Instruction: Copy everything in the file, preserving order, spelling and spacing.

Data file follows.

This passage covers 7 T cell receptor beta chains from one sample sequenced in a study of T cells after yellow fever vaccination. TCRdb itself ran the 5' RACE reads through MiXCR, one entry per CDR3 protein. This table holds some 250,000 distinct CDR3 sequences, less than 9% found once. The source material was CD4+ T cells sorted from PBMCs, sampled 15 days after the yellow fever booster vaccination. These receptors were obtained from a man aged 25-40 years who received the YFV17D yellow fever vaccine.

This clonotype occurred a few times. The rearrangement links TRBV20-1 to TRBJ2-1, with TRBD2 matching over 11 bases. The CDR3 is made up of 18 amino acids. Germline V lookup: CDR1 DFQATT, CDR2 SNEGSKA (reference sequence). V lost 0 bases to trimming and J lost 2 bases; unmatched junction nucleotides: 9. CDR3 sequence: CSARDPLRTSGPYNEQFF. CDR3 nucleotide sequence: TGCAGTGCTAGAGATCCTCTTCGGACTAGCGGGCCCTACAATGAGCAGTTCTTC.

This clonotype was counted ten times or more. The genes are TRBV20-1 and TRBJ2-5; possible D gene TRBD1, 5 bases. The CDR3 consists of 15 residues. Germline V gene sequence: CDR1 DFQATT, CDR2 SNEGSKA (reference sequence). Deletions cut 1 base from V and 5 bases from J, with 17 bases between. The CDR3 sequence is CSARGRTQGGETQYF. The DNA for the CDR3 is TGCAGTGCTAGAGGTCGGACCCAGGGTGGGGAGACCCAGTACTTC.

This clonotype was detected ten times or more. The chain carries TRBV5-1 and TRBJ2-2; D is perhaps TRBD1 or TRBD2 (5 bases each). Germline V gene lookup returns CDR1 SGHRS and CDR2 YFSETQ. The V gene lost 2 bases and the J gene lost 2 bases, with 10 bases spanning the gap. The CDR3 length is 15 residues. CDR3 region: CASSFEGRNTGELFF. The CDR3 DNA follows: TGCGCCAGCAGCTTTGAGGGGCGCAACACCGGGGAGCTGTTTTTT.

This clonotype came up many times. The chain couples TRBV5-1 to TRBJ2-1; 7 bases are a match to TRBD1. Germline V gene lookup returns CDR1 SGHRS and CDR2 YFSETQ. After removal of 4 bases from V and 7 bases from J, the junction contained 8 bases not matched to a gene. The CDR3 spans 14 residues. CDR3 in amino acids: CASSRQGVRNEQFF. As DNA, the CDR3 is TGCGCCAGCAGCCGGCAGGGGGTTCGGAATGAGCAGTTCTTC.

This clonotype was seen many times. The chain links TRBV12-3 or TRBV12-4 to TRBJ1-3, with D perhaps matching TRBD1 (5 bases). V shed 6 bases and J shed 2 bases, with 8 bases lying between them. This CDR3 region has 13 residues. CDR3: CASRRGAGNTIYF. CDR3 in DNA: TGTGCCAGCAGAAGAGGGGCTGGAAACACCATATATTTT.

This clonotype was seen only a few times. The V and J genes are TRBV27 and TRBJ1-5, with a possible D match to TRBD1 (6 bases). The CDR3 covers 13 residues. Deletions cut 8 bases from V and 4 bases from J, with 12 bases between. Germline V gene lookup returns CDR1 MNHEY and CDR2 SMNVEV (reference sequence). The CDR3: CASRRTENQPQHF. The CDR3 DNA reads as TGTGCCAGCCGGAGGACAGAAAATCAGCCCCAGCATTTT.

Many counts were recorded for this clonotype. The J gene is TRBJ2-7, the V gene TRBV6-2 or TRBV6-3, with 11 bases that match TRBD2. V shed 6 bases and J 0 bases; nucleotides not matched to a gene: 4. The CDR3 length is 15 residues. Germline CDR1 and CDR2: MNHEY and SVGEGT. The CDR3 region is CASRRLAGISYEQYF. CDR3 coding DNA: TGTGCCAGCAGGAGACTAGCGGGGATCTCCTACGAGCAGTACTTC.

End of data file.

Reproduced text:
This passage covers 7 T cell receptor beta chains from one sample sequenced in a study of T cells after yellow fever vaccination. TCRdb itself ran the 5' RACE reads through MiXCR, one entry per CDR3 protein. This table holds some 250,000 distinct CDR3 sequences, less than 9% found once. The source material was CD4+ T cells sorted from PBMCs, sampled 15 days after the yellow fever booster vaccination. These receptors were obtained from a man aged 25-40 years who received the YFV17D yellow fever vaccine.

This clonotype occurred a few times. The rearrangement links TRBV20-1 to TRBJ2-1, with TRBD2 matching over 11 bases. The CDR3 is made up of 18 amino acids. Germline V lookup: CDR1 DFQATT, CDR2 SNEGSKA (reference sequence). V lost 0 bases to trimming and J lost 2 bases; unmatched junction nucleotides: 9. CDR3 sequence: CSARDPLRTSGPYNEQFF. CDR3 nucleotide sequence: TGCAGTGCTAGAGATCCTCTTCGGACTAGCGGGCCCTACAATGAGCAGTTCTTC.

This clonotype was counted ten times or more. The genes are TRBV20-1 and TRBJ2-5; possible D gene TRBD1, 5 bases. The CDR3 consists of 15 residues. Germline V gene sequence: CDR1 DFQATT, CDR2 SNEGSKA (reference sequence). Deletions cut 1 base from V and 5 bases from J, with 17 bases between. The CDR3 sequence is CSARGRTQGGETQYF. The DNA for the CDR3 is TGCAGTGCTAGAGGTCGGACCCAGGGTGGGGAGACCCAGTACTTC.

This clonotype was detected ten times or more. The chain carries TRBV5-1 and TRBJ2-2; D is perhaps TRBD1 or TRBD2 (5 bases each). Germline V gene lookup returns CDR1 SGHRS and CDR2 YFSETQ. The V gene lost 2 bases and the J gene lost 2 bases, with 10 bases spanning the gap. The CDR3 length is 15 residues. CDR3 region: CASSFEGRNTGELFF. The CDR3 DNA follows: TGCGCCAGCAGCTTTGAGGGGCGCAACACCGGGGAGCTGTTTTTT.

This clonotype came up many times. The chain couples TRBV5-1 to TRBJ2-1; 7 bases are a match to TRBD1. Germline V gene lookup returns CDR1 SGHRS and CDR2 YFSETQ. After removal of 4 bases from V and 7 bases from J, the junction contained 8 bases not matched to a gene. The CDR3 spans 14 residues. CDR3 in amino acids: CASSRQGVRNEQFF. As DNA, the CDR3 is TGCGCCAGCAGCCGGCAGGGGGTTCGGAATGAGCAGTTCTTC.

This clonotype was seen many times. The chain links TRBV12-3 or TRBV12-4 to TRBJ1-3, with D perhaps matching TRBD1 (5 bases). V shed 6 bases and J shed 2 bases, with 8 bases lying between them. This CDR3 region has 13 residues. CDR3: CASRRGAGNTIYF. CDR3 in DNA: TGTGCCAGCAGAAGAGGGGCTGGAAACACCATATATTTT.

This clonotype was seen only a few times. The V and J genes are TRBV27 and TRBJ1-5, with a possible D match to TRBD1 (6 bases). The CDR3 covers 13 residues. Deletions cut 8 bases from V and 4 bases from J, with 12 bases between. Germline V gene lookup returns CDR1 MNHEY and CDR2 SMNVEV (reference sequence). The CDR3: CASRRTENQPQHF. The CDR3 DNA reads as TGTGCCAGCCGGAGGACAGAAAATCAGCCCCAGCATTTT.

Many counts were recorded for this clonotype. The J gene is TRBJ2-7, the V gene TRBV6-2 or TRBV6-3, with 11 bases that match TRBD2. V shed 6 bases and J 0 bases; nucleotides not matched to a gene: 4. The CDR3 length is 15 residues. Germline CDR1 and CDR2: MNHEY and SVGEGT. The CDR3 region is CASRRLAGISYEQYF. CDR3 coding DNA: TGTGCCAGCAGGAGACTAGCGGGGATCTCCTACGAGCAGTACTTC.